You don't have to be a marathon runner. You don't have to rough it at night. You don't have to dangle from the side of a mountain — not unless you want to, anyway.

But you definitely can get a workout while you're seeing the world. Active travel — trips that incorporate physical activity such as hiking, biking, kayaking, walking, spelunking, rafting, climbing, horseback riding, etc., or some combination thereof — is an increasingly popular way to put more vigor in a vacation.

Interest in getting out of the tour bus and onto the hiking path is growing so quickly that the travel industry is scrambling to meet the demand.

"This is going to be one of our biggest years, actually," said Scott Schambelan of California-based Backroads (, which specializes in active travel. "We've had a lot of phone calls, booking up for summer, fall, even inquiring as to winter. … It's on track to be our best year ever, and we've been in business for 34 years."

The boomer generation — more fitness-minded than their elders and some with more disposable income — is helping drive the trend. Jordan Harvey of Minneapolis-based Knowmad Adventures (, which offers active tours in South America, estimates that about 80 percent of his clients are people over 50.

"That generation views being healthy as a lifestyle," Harvey said. "They want to go have fun. More and more of them love to be outside and do active things."

Harvey's father-in-law, Greg Kellenberger of Orono, 59, visited Peru last year with his wife and three adult daughters. The trip included a lot of horseback riding and walking among ruins at high elevations.

"We've always kind of done active family kinds of things together," Kellenberger said. "We ski, we canoe in the Boundary Waters. So that was just kind of an extension of how we do trips."

Different expeditions offer different ranges of physical intensity, many well within the reach of anybody in reasonably sound physical condition. Some tours let participants individualize their effort by offering both longer and shorter routes, or making some outings optional. On a bike trip, a staffer might shadow the group in a van, ready to swoop in and fix a flat or offer a lift should anyone decide they'd rather skip that last hill.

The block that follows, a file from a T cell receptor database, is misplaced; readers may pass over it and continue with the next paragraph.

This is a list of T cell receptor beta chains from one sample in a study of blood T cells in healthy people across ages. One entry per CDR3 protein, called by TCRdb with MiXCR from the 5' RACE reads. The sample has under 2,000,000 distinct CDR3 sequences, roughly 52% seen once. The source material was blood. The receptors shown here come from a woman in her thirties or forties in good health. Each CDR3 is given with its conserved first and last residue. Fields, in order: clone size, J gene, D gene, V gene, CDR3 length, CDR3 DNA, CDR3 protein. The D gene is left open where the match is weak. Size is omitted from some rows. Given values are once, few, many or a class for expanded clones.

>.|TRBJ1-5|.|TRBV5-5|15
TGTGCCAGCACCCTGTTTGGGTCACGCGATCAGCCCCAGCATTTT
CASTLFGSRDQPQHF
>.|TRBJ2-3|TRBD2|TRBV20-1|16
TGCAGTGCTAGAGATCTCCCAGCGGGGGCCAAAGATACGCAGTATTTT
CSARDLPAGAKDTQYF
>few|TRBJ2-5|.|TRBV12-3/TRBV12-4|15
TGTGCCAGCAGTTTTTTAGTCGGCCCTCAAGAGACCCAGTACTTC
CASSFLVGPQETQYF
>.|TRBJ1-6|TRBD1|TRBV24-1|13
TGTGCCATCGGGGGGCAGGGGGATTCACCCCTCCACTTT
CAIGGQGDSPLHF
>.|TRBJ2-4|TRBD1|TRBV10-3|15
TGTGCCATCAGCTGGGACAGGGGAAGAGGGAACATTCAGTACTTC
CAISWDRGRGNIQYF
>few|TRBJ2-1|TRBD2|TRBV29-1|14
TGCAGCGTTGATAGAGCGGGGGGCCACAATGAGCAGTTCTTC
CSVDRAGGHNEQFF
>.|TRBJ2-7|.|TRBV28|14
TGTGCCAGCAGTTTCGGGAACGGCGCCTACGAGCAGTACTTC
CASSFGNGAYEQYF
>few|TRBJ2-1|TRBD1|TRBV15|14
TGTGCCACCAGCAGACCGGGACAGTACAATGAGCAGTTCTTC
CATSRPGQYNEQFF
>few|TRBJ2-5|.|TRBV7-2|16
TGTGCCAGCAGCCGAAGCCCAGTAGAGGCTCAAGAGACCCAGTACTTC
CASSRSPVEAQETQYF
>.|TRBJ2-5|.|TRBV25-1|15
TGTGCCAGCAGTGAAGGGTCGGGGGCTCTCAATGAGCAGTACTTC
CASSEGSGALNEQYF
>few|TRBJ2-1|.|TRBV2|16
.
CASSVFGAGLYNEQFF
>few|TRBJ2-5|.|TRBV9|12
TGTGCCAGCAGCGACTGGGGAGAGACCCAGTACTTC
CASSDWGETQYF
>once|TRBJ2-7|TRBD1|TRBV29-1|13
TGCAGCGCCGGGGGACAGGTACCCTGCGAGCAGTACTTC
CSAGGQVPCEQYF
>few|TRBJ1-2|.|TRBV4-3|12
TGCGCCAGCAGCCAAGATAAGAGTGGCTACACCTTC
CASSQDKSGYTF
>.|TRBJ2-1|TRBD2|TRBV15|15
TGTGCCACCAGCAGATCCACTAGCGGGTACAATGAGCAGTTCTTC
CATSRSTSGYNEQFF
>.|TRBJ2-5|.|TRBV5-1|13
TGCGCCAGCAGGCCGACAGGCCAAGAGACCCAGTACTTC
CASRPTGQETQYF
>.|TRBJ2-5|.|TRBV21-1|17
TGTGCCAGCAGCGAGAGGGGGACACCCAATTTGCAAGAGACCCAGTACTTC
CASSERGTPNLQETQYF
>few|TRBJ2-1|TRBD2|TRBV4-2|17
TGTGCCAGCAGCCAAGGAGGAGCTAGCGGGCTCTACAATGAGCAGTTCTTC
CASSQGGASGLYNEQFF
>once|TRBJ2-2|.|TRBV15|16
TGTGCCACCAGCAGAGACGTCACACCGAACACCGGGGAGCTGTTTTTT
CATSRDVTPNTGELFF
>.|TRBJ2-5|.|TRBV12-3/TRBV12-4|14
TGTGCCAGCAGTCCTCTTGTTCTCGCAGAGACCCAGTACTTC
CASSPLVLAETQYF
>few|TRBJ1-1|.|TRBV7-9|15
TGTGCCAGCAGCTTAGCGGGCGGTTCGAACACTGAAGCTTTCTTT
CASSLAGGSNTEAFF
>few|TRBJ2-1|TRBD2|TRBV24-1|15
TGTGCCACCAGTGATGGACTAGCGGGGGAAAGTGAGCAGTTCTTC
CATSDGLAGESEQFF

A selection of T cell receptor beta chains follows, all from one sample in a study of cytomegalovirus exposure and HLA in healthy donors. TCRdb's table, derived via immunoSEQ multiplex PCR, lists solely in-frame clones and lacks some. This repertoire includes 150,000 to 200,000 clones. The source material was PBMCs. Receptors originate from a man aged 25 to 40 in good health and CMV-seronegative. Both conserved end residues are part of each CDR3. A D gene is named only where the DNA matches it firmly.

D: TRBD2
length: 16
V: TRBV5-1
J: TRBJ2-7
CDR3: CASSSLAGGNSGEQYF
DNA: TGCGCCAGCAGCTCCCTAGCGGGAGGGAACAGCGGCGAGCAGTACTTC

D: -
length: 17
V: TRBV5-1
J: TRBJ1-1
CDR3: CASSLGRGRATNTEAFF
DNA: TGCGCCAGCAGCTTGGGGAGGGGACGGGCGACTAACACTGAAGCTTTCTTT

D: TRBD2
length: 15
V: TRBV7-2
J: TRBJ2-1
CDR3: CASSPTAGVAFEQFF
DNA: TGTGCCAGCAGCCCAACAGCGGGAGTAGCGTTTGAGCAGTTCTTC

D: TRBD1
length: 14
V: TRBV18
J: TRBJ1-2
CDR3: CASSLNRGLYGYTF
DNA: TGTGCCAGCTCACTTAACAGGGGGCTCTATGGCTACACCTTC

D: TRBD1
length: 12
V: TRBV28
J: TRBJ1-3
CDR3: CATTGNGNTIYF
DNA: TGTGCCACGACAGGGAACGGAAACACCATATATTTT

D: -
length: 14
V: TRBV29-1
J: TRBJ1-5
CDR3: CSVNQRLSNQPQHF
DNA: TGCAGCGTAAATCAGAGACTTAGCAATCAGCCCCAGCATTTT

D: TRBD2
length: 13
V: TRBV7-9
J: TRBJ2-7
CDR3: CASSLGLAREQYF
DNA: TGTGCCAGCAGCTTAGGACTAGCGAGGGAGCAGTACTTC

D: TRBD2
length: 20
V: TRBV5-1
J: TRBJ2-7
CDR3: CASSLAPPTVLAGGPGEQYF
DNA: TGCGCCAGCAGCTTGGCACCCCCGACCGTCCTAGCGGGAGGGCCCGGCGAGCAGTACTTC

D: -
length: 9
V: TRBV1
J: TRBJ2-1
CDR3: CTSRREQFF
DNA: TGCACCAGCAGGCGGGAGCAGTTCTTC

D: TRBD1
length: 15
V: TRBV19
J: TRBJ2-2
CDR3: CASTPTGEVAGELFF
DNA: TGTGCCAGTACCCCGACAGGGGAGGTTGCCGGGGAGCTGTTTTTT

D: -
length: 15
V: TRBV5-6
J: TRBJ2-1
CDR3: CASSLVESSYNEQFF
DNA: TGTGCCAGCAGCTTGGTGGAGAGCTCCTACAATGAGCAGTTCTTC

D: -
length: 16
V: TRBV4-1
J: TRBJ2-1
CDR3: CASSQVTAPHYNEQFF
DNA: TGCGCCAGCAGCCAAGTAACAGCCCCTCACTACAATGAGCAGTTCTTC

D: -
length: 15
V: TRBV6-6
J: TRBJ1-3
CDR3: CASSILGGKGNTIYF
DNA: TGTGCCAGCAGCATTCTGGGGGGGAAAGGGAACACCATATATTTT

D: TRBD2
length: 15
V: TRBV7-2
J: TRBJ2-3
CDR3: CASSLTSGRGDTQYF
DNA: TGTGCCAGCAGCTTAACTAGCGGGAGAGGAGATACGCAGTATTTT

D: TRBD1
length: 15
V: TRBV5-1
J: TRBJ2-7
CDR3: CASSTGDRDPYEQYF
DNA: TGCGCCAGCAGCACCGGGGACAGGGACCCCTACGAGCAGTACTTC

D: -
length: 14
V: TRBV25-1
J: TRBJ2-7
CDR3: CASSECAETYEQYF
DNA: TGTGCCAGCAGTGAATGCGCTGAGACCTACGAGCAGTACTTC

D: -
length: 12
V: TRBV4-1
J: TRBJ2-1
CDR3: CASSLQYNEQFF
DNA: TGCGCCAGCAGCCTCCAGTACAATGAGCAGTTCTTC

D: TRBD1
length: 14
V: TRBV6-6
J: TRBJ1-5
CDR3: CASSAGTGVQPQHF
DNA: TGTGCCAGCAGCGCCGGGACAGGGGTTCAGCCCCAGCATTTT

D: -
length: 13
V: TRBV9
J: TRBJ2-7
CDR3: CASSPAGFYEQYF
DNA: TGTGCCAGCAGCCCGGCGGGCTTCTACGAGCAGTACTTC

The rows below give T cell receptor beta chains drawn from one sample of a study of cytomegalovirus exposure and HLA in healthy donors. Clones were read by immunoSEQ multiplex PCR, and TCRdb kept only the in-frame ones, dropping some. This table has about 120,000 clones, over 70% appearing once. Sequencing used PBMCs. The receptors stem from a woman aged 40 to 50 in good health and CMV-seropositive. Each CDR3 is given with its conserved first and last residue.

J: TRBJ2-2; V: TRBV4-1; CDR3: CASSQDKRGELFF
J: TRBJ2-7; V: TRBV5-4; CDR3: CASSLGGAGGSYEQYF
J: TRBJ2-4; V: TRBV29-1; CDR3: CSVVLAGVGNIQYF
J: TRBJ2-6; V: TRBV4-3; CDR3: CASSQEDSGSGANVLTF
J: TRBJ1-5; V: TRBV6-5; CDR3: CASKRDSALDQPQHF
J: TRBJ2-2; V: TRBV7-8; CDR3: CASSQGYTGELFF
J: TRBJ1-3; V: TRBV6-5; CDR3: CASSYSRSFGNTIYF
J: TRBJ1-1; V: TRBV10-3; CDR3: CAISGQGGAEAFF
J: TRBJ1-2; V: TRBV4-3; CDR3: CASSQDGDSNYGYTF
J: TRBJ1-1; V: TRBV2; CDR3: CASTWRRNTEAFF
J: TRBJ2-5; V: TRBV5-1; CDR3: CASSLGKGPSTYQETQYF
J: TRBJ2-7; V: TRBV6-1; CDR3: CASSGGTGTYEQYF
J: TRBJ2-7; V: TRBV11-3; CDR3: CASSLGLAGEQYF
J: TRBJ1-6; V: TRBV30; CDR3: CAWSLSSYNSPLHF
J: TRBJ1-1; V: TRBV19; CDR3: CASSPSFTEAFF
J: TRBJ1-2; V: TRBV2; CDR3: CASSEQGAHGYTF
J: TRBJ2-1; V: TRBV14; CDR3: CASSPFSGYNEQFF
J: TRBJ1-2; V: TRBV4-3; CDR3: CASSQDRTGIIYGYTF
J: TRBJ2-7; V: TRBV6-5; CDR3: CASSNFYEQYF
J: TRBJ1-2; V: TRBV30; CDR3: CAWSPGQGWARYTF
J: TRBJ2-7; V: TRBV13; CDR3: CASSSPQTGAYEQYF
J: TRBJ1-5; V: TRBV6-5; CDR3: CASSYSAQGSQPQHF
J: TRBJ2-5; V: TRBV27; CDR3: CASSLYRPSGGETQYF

"You don't have to be an athlete, you don't have to be in top condition, you don't have to go jogging three miles a day," said Peter Grubb, president of Idaho-based ROW Adventures ( "We have, I would say, something to cater to just about any sort of physical activity that people want."

The flexibility makes active travel ideal for multigenerational vacations, he said. On rafting trips, for example, older folks can choose a bigger, more stable raft steered by a guide, while their higher-energy (or less risk-averse) juniors tackle the white water. "You're all going through the same rapids and can see each other at all times, so at the end of the day, there's this very connected sense of having been together," Grubb said. "And later, grandma and grandpa can be sitting on the beach enjoying a cocktail and some hors d'oeuvres while the kids are playing volleyball and running around in the water."

Which brings up another point. Active need not mean rustic. If, at the end of a rigorous day, you're ready to relax over a glass of wine and a delicious dinner, soothe sore muscles with a massage or hot bath and recharge in a soft bed, many active travel plans provide boutique hotels, spa treatments and other comfy accommodations.

"It's kind of neat, I think, to contrast that rustic adventure thing but being pampered a little bit, too," Kellenberger said. "As I talk to my baby boomer friends, we're all kind of leaning in that direction. We might go out fishing or hiking, then come in at the end of the day and have wine and a really good meal."

Even camping trips need not be rugged or uncomfortable. On ROW wilderness trips, "one way we cater to the over-50 crowd" is by having guides forge ahead and set up camp before the travelers arrive, Grubb said. "So it's camping, but it's very cushy, and we do all the work in terms of setting the tents up and the tables and chairs. There's a kitchen and shower. We do all the cooking and wash all the dishes."

Still, options also exist for those seeking more challenging or outdoorsy adventures. Ward Luthi, of the Colorado-based Walking the World (, believes Americans tend to set their own limits too low. The trips he plans can involve hikes of 10 miles or more, climbs of several thousand feet of elevation. Participants aren't in danger, he said, but they learn that "we all can do so much more than we ever thought possible."

Luthi is proud of one particular hike his company offers that features a daunting stretch of terrain. Though often leery of it, participants are encouraged (though not required) to undertake it. Those who achieve it find that "their total mental outlook on what they can do and what life now holds for them is totally different," he said. "When they cross that, all of a sudden their mind accepts, 'Yeah, I can do that.' Some of these same people will then go sky diving."

Katy Read • 612-673-4583